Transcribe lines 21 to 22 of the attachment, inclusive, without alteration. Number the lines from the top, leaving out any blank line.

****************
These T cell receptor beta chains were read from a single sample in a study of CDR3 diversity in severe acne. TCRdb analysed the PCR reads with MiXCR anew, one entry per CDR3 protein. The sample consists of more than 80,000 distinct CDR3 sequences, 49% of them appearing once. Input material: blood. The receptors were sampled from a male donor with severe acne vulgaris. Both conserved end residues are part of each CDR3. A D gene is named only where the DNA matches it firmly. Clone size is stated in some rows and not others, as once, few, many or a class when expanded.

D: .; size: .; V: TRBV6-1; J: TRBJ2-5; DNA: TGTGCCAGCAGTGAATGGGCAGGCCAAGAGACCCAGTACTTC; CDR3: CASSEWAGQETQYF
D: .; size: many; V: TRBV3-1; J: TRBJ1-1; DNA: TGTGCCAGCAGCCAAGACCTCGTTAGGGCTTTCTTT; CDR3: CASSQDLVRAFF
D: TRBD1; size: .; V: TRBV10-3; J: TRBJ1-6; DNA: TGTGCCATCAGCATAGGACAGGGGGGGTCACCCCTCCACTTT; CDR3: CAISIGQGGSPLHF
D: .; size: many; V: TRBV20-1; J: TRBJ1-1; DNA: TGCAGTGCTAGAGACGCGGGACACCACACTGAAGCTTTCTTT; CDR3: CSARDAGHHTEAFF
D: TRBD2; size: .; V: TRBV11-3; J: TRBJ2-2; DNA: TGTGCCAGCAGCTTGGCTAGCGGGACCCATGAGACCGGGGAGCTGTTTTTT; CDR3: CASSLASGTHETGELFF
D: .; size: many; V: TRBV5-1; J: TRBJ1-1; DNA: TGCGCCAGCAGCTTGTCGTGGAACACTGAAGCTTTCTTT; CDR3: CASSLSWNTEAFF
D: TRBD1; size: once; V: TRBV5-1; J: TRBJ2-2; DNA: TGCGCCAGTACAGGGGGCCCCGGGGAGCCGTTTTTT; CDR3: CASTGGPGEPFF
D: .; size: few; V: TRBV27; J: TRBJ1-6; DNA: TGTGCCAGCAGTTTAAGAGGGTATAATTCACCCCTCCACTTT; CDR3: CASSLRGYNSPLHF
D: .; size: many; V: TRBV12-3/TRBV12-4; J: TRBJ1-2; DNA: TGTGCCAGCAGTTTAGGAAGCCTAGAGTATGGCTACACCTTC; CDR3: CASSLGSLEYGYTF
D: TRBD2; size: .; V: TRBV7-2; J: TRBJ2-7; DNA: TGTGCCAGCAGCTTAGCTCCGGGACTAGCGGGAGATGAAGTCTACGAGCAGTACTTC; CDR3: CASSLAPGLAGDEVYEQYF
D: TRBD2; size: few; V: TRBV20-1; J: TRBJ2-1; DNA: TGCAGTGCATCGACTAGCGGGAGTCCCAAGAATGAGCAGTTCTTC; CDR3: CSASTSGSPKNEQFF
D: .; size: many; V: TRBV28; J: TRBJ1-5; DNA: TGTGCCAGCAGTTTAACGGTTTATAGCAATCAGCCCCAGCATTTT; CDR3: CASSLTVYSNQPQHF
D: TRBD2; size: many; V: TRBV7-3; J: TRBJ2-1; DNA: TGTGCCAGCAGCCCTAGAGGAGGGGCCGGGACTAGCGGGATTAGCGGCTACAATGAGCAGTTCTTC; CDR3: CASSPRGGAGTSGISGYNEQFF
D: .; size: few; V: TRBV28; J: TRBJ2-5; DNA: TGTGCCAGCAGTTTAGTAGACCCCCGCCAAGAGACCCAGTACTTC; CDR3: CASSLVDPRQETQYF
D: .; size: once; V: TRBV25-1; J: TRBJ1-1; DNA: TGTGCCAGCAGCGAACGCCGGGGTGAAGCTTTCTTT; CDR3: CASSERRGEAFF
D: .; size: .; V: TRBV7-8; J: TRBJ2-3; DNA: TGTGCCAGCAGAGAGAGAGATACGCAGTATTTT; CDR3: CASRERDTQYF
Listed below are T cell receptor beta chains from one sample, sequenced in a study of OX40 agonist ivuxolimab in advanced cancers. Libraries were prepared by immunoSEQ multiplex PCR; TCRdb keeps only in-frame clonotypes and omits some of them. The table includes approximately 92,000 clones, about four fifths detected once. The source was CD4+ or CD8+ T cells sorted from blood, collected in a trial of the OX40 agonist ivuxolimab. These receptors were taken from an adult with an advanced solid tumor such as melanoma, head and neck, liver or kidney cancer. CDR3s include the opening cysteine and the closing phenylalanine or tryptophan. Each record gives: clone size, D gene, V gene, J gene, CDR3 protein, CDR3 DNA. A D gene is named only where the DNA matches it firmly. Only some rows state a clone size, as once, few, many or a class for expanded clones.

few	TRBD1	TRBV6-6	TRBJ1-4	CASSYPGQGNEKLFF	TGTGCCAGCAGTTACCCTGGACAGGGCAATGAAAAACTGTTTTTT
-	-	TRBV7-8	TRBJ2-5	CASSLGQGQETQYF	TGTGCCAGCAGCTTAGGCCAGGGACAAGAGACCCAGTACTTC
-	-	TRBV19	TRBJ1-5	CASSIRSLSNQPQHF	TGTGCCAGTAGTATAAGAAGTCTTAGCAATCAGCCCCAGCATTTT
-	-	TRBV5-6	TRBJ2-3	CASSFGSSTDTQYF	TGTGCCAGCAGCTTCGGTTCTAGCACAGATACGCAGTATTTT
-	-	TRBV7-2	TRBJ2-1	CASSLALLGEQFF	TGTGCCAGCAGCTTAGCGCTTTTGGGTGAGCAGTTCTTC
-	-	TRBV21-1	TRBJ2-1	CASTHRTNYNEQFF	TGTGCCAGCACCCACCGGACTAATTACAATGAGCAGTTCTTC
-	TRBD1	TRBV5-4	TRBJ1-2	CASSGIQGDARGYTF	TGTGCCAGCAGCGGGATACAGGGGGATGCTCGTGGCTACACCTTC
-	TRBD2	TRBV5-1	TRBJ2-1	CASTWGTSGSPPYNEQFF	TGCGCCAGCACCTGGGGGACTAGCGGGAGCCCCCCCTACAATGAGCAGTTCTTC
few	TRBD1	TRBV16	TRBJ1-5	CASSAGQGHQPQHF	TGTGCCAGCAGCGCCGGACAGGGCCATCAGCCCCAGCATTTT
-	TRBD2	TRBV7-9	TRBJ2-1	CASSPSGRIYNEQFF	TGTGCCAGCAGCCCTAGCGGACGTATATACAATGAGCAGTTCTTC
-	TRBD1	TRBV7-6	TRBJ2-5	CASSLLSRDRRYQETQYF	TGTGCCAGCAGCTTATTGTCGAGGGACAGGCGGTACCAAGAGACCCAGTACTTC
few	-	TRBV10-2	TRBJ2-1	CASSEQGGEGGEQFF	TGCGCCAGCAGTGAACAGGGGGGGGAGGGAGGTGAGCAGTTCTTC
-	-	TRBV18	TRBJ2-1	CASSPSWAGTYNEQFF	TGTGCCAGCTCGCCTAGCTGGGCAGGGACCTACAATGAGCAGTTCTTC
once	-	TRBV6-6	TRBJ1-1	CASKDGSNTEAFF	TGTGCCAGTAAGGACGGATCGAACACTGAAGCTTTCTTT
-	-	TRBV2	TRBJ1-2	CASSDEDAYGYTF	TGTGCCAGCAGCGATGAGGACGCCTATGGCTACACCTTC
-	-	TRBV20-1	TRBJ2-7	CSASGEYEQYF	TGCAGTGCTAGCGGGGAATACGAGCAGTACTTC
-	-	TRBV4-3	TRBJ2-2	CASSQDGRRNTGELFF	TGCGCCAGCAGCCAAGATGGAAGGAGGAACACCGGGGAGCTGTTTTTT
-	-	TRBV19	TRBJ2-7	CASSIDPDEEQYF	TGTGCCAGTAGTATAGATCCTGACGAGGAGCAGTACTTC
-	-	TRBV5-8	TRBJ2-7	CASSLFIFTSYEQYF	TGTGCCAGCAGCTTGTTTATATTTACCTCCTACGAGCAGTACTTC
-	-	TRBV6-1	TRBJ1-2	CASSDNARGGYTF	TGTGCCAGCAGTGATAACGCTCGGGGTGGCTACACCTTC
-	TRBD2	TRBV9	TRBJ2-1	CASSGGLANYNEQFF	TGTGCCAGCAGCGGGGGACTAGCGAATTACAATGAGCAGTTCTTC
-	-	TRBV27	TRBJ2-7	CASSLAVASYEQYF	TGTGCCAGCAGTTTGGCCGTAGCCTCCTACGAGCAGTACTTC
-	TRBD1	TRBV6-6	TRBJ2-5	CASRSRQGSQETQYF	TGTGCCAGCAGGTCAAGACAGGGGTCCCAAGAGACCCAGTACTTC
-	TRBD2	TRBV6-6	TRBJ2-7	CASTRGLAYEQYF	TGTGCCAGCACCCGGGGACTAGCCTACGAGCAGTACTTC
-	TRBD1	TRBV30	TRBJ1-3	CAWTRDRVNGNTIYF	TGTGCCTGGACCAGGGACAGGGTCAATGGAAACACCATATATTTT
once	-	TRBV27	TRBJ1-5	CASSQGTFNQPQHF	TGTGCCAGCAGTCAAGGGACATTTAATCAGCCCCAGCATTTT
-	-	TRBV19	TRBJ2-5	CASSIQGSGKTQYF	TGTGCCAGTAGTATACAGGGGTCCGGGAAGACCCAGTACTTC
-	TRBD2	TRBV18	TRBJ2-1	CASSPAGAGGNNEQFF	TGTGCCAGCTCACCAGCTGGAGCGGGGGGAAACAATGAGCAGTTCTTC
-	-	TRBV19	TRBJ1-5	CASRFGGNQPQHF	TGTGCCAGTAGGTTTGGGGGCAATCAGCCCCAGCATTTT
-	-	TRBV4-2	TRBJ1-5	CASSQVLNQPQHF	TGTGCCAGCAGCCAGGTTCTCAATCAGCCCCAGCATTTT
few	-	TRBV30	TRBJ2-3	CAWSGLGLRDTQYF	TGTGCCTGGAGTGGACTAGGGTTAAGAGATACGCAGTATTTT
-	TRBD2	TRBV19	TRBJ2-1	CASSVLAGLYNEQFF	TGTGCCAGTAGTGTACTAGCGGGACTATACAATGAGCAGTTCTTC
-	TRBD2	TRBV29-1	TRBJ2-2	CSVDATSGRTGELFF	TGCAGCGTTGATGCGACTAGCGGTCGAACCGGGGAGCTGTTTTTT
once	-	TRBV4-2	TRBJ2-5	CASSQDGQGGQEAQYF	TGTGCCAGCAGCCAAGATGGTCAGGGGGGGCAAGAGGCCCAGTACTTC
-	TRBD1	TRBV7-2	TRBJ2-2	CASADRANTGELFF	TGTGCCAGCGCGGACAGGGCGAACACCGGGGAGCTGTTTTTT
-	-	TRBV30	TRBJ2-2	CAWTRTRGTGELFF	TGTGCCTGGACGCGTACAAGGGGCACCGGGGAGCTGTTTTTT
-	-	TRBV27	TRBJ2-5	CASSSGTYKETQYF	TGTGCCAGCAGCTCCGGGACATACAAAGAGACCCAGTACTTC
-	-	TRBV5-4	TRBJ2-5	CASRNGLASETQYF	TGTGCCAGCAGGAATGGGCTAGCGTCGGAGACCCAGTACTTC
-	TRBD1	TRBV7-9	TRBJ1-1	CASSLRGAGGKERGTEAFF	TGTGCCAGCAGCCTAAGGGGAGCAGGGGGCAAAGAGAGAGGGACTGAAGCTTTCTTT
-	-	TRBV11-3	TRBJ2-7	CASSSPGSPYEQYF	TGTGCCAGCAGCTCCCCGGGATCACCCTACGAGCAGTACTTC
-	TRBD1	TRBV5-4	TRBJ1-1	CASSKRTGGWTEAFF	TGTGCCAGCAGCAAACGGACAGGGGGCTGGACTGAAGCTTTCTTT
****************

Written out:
-	-	TRBV19	TRBJ1-5	CASSIRSLSNQPQHF	TGTGCCAGTAGTATAAGAAGTCTTAGCAATCAGCCCCAGCATTTT
-	-	TRBV5-6	TRBJ2-3	CASSFGSSTDTQYF	TGTGCCAGCAGCTTCGGTTCTAGCACAGATACGCAGTATTTT